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26 lines
3.4 KiB

Box of Duplication
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Rarity: Legendary+
Aura: Generic (Strong)
The "box" may take the form of a chest, wardrobe, jeweler's box, etc.; importantly, the closure must have ample inside space and a closing lid, and be opaque.
When the box is opened, if it was previously empty, it remains empty; if a single non-magical item was placed in it when it was last closed, the box is filled to capacity with exact clones of that item; if the box had a single magic item in it when it was last closed, and that magic item is based on a mundane, non-magical item (an unenchanted sword, a regular ring, a normal scroll with writing), the box is filled with clones of the mundane item. The original item is also present, but jumbled randomly within the box, and it is hard to locate amongst its clones (without aid--e.g., Detect Magic for magical items).
The box explicitly can be used to duplicate currency and precious materials (such as gems and expensive material components), as well as spellbooks (which aren't themselves magical) and most alchemical potions which don't rely on magic to take effect (such as Alchemist's Fire, or a tanglefoot bag). Thus, lest they fall into the hands of unscrupulous, avaricious persons, these boxes are quite rare.
There is no known way to create one of these boxes, short of a Wish or divine intervention. A Wish or divine intervention to such a box may also convert it to a Greater Box of Duplication.
The AC and HP are as expected for the mundane container it appears to be. When destroyed, if it contained an item which could be duplicated as above: roll a d100; if 10 or below, the remains of the box explode with duplicates. The amount below 10 determines both the number of duplicates and the force with which they are ejected, at the DM's discretion; in general, rolling 5 or below when cloning a sharp object (like a dagger) is enough to cause several (e.g. 3d6) rolls to hit to any creatures within a range of 30', while an exact 10 may only result in 1d4 rolls to hit at a range of 10'. More massive weapons may travel further and hit harder.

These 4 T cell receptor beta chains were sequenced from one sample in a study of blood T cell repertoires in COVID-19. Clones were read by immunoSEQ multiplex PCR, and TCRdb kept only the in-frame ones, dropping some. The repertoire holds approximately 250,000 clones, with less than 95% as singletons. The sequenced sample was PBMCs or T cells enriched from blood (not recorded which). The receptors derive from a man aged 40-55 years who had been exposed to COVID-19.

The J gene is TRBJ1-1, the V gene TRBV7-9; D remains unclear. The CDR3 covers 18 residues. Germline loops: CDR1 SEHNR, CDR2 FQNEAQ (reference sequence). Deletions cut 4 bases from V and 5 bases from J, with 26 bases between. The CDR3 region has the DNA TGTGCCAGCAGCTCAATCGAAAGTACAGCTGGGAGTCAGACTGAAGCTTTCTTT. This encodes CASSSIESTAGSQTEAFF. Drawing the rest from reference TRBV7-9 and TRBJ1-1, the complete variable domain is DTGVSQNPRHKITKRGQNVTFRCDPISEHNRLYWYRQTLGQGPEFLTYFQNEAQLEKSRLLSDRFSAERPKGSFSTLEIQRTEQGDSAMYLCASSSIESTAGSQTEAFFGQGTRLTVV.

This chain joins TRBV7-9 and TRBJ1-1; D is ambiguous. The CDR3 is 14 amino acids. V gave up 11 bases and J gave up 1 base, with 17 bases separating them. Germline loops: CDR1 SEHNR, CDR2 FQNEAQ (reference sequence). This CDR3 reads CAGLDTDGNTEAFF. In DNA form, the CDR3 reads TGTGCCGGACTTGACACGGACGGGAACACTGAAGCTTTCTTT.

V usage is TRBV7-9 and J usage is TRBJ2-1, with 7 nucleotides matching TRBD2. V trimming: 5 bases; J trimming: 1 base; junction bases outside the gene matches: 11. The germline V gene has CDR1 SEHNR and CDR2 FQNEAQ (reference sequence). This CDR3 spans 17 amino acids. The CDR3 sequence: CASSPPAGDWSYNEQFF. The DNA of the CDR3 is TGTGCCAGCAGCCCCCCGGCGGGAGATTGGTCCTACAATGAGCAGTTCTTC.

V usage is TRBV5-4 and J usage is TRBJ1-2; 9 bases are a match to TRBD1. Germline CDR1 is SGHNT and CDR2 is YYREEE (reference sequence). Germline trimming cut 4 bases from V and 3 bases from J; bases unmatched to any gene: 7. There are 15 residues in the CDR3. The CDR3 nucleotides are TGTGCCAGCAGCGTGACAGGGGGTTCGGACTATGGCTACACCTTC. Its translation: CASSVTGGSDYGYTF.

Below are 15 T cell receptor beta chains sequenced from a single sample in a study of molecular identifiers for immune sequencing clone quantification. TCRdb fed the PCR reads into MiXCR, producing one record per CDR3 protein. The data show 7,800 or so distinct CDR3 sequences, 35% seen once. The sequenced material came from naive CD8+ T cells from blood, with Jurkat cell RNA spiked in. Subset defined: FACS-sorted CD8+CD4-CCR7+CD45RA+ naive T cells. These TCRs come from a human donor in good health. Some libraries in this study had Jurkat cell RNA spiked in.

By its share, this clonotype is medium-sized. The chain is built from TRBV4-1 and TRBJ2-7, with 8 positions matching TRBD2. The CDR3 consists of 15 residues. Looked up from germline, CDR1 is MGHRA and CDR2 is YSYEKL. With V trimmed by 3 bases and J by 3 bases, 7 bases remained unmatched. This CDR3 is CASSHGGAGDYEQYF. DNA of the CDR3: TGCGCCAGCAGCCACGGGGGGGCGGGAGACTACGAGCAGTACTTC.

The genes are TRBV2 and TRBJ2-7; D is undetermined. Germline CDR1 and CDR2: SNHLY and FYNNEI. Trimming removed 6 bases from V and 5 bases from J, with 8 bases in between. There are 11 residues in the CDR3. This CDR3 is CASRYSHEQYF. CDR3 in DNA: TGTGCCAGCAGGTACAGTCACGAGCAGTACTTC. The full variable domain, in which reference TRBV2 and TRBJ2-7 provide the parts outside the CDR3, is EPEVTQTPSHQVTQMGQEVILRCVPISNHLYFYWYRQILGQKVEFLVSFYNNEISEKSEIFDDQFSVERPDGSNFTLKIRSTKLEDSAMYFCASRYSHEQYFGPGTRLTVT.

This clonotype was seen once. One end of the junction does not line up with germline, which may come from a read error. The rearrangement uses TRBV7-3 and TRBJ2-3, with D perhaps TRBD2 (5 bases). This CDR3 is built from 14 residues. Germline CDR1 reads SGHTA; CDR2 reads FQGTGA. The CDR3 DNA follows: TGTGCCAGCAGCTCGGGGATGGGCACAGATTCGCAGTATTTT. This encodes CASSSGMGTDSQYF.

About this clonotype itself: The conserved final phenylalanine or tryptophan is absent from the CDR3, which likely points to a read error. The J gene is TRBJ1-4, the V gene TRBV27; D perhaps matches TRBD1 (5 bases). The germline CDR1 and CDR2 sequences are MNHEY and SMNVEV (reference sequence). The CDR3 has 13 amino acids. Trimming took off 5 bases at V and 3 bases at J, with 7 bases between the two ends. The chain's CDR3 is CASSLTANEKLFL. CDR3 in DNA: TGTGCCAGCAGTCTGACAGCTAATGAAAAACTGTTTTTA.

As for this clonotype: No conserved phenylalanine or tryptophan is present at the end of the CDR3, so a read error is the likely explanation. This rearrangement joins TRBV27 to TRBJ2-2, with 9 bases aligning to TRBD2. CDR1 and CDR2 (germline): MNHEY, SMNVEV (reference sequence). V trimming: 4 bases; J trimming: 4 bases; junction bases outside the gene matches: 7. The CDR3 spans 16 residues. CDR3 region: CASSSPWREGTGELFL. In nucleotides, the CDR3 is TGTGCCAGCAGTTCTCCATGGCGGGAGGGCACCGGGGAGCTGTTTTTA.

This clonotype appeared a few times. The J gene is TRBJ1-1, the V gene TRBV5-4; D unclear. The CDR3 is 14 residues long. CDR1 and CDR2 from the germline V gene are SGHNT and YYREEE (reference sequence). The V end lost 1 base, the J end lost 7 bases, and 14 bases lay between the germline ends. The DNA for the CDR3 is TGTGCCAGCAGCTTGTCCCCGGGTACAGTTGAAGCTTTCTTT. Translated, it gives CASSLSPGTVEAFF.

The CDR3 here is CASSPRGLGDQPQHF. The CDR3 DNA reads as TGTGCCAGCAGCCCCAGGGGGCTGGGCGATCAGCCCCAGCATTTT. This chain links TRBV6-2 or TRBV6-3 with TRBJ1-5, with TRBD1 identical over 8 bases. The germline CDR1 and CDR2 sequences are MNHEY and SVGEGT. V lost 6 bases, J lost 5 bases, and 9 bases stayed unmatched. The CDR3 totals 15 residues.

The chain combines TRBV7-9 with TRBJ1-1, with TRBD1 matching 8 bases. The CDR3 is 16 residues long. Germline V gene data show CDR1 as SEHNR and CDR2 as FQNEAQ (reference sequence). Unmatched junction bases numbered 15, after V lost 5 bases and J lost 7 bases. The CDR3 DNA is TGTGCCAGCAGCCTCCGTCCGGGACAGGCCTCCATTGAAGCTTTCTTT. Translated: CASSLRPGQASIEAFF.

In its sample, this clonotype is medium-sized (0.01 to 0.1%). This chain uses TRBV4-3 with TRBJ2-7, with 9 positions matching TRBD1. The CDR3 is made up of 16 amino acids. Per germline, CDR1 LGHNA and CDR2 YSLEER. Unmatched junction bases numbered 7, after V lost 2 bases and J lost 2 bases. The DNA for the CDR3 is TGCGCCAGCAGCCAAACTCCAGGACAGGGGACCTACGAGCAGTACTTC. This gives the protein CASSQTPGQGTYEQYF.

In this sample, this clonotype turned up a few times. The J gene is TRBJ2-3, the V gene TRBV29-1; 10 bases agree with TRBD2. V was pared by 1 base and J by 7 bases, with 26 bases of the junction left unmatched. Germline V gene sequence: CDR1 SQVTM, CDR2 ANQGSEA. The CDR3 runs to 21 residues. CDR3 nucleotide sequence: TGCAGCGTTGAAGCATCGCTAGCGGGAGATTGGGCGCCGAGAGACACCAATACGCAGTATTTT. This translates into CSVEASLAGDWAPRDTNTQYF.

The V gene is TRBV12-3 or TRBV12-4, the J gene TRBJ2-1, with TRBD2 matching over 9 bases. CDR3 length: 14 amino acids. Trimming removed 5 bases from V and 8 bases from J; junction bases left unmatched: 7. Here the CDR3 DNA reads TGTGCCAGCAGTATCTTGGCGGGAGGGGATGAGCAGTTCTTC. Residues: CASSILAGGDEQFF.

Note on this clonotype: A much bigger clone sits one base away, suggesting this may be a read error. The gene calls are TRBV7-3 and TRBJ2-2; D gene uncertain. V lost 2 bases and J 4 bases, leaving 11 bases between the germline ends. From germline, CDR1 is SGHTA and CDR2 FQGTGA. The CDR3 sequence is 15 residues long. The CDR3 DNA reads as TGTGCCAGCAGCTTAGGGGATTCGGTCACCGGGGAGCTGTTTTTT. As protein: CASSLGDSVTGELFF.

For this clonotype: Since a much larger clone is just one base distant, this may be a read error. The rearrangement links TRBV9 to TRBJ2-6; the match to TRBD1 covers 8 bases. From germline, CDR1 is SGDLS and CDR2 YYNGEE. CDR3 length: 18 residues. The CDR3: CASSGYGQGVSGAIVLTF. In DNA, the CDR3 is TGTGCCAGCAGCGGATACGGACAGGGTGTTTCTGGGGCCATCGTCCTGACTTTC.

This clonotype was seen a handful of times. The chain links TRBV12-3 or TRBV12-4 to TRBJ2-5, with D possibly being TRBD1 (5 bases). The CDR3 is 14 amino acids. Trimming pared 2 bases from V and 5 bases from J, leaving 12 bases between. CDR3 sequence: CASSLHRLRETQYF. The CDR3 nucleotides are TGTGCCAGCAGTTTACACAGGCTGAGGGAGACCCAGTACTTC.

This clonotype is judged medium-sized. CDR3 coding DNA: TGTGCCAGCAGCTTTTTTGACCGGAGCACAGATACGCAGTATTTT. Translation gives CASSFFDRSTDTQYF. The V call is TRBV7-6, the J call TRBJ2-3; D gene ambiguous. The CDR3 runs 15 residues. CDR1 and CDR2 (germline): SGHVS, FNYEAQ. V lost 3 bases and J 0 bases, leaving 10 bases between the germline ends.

Per Detect Magic, the box has a strong aura, but without a particular school affiliation.
Mechanics
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Yep, this box was intentionally designed to wreck all economies. Sorry, not sorry.
Someone in canon had, in fact, already been doing this. A little while after Froebelius hears about Knorr and its promises from Gwynn, he manages to steal one of these beauties and use it to, uh, "stock up the treasury". He's discreet and careful enough about it that it doesn't hyperinflate Antioch's currency, but it does help in that it means he (or his parliament) can carefully control inflation without worrying about how much gold they're mining (which is absolutely none). Froebelius spins some tales about a trade agreement with the dwarves in public; in private, he tells Helen about it, and uses it to supplement the resources of the Temple there, especially for the very expensive components needed for things like creating holy water, Hallowing, and, of course, Resurrection (and varieties). The clever wizard tries to make a few duplicate orbs as well, quickly determining that it doesn't work like that.
In C2, the party discovers this one "hidden in plain sight" in the archive at the Mage College, and lift it from an unsuspecting archivist. When they discover what it can be used for, predictable amounts of hell break loose.